Advanced Search
MyIDEAS: Login to save this paper or follow this series

Price competition in segmented industries

Contents:

Author Info

Abstract

Repeated interaction between duopolists in a segmented industry is considered. The industry is fragmented into two separate segments. The duopolists compete in prices and segment choice, assuming that pricing strategies are completely flexible while segment choice is irreversible. Initially the two firms are located in different segments of the market, but they can choose to extend their operation to the other segment, operating in the whole industry. It is shown that there exists an equilibrium involving segment location and collusion in prices. The equilibrium path is further restricted by the magnitude of the fixed cost of entering the other segment, and by refinements on the equilibrium concept. Finally, the implications of the irreversibility of the entry decision are analyzed.

(This abstract was borrowed from another version of this item.)

Download Info

If you experience problems downloading a file, check if you have the proper application to view it first. In case of further problems read the IDEAS help page. Note that these files are not on the IDEAS site. Please be patient as the files may be large.
File URL: http://www.econ.upf.edu/docs/papers/downloads/34.pdf
File Function: Whole Paper
Download Restriction: no

Bibliographic Info

Paper provided by Department of Economics and Business, Universitat Pompeu Fabra in its series Economics Working Papers with number 34.

as in new window
Length:
Date of creation: Apr 1993
Date of revision:
Handle: RePEc:upf:upfgen:34

Contact details of provider:
Web page: http://www.econ.upf.edu/

Related research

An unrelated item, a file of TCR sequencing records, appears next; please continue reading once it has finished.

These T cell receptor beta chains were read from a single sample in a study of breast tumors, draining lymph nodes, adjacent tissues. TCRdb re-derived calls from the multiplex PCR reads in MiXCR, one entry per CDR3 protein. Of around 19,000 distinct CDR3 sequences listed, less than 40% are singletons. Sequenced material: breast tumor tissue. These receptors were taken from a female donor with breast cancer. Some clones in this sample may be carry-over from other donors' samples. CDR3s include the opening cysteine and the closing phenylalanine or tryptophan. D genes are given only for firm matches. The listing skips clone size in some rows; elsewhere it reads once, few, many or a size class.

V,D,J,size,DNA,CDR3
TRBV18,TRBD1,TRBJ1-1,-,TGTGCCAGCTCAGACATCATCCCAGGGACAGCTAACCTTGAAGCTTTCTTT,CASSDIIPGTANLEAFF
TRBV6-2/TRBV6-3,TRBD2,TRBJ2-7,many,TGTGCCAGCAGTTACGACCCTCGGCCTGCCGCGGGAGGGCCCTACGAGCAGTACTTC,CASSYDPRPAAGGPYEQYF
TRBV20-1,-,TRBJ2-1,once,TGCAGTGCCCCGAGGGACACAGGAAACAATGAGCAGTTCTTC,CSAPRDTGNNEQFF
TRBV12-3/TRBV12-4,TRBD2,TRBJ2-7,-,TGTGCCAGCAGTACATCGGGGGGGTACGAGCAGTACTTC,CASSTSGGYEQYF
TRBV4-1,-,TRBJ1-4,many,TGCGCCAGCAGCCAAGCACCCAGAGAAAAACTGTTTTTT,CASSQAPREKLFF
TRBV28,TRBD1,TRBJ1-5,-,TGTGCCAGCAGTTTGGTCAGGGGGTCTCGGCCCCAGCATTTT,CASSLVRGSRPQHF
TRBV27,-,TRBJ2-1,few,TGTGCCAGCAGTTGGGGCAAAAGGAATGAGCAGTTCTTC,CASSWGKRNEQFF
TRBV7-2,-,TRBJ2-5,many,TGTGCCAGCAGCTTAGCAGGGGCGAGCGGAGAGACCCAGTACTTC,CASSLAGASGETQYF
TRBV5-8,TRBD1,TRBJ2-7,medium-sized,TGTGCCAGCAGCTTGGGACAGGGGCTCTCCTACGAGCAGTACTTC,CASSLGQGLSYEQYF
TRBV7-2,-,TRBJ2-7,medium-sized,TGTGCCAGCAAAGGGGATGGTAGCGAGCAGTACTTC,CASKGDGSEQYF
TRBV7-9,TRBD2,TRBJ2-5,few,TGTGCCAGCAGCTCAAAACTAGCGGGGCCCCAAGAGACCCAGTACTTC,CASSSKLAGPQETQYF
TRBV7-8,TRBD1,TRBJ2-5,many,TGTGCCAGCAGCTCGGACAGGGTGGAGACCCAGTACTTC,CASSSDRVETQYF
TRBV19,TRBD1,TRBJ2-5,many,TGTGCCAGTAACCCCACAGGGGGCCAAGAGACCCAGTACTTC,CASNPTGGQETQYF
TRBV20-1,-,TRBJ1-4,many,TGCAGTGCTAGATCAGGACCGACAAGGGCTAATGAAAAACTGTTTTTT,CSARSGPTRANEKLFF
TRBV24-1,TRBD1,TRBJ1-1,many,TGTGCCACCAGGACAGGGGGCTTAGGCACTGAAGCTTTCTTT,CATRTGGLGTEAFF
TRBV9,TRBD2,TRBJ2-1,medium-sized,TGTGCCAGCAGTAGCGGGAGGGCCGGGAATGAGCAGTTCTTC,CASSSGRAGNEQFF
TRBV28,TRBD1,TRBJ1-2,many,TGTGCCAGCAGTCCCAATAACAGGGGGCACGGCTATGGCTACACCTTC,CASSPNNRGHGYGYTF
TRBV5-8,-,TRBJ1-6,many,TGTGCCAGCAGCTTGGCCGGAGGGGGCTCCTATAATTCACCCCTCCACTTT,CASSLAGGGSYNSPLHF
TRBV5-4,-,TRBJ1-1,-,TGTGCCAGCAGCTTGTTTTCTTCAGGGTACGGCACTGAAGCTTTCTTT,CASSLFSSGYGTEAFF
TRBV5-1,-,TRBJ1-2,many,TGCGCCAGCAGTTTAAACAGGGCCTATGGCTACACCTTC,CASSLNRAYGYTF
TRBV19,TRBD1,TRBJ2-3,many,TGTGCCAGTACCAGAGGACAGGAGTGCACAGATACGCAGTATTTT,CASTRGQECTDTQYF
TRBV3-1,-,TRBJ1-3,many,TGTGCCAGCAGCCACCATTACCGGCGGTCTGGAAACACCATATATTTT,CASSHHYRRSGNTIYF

Keywords:

Other versions of this item:

References

References listed on IDEAS
Please report citation or reference errors to , or , if you are the registered author of the cited work, log in to your RePEc Author Service profile, click on "citations" and make appropriate adjustments.:
as in new window
  1. Varian, Hal R, 1980. "A Model of Sales," American Economic Review, American Economic Association, vol. 70(4), pages 651-59, September.
  2. Carl Davidson & Raymond Deneckere, 1984. "Excess Capacity and Collusion," Discussion Papers 675, Northwestern University, Center for Mathematical Studies in Economics and Management Science.
  3. Basu, Kaushik & Bell, Clive, 1991. "Fragmented duopoly : Theory and applications to backward agriculture," Journal of Development Economics, Elsevier, vol. 36(2), pages 145-165, October.
  4. Spence, A Michael, 1977. "Nonprice Competition," American Economic Review, American Economic Association, vol. 67(1), pages 255-59, February.
  5. B. Douglas Bernheim & Michael D. Whinston, 1990. "Multimarket Contact and Collusive Behavior," RAND Journal of Economics, The RAND Corporation, vol. 21(1), pages 1-26, Spring.
Full references (including those not matched with items on IDEAS)

Citations

Lists

This item is not listed on Wikipedia, on a reading list or among the top items on IDEAS.

Statistics

Access and download statistics

Corrections

When requesting a correction, please mention this item's handle: RePEc:upf:upfgen:34. See general information about how to correct material in RePEc.

For technical questions regarding this item, or to correct its authors, title, abstract, bibliographic or download information, contact: ().

If you have authored this item and are not yet registered with RePEc, we encourage you to do it here. This allows to link your profile to this item. It also allows you to accept potential citations to this item that we are uncertain about.

If references are entirely missing, you can add them using this form.

If the full references list an item that is present in RePEc, but the system did not link to it, you can help with this form.

If you know of missing items citing this one, you can help us creating those links by adding the relevant references in the same way as above, for each refering item. If you are a registered author of this item, you may also want to check the "citations" tab in your profile, as there may be some citations waiting for confirmation.

Please note that corrections may take a couple of weeks to filter through the various RePEc services.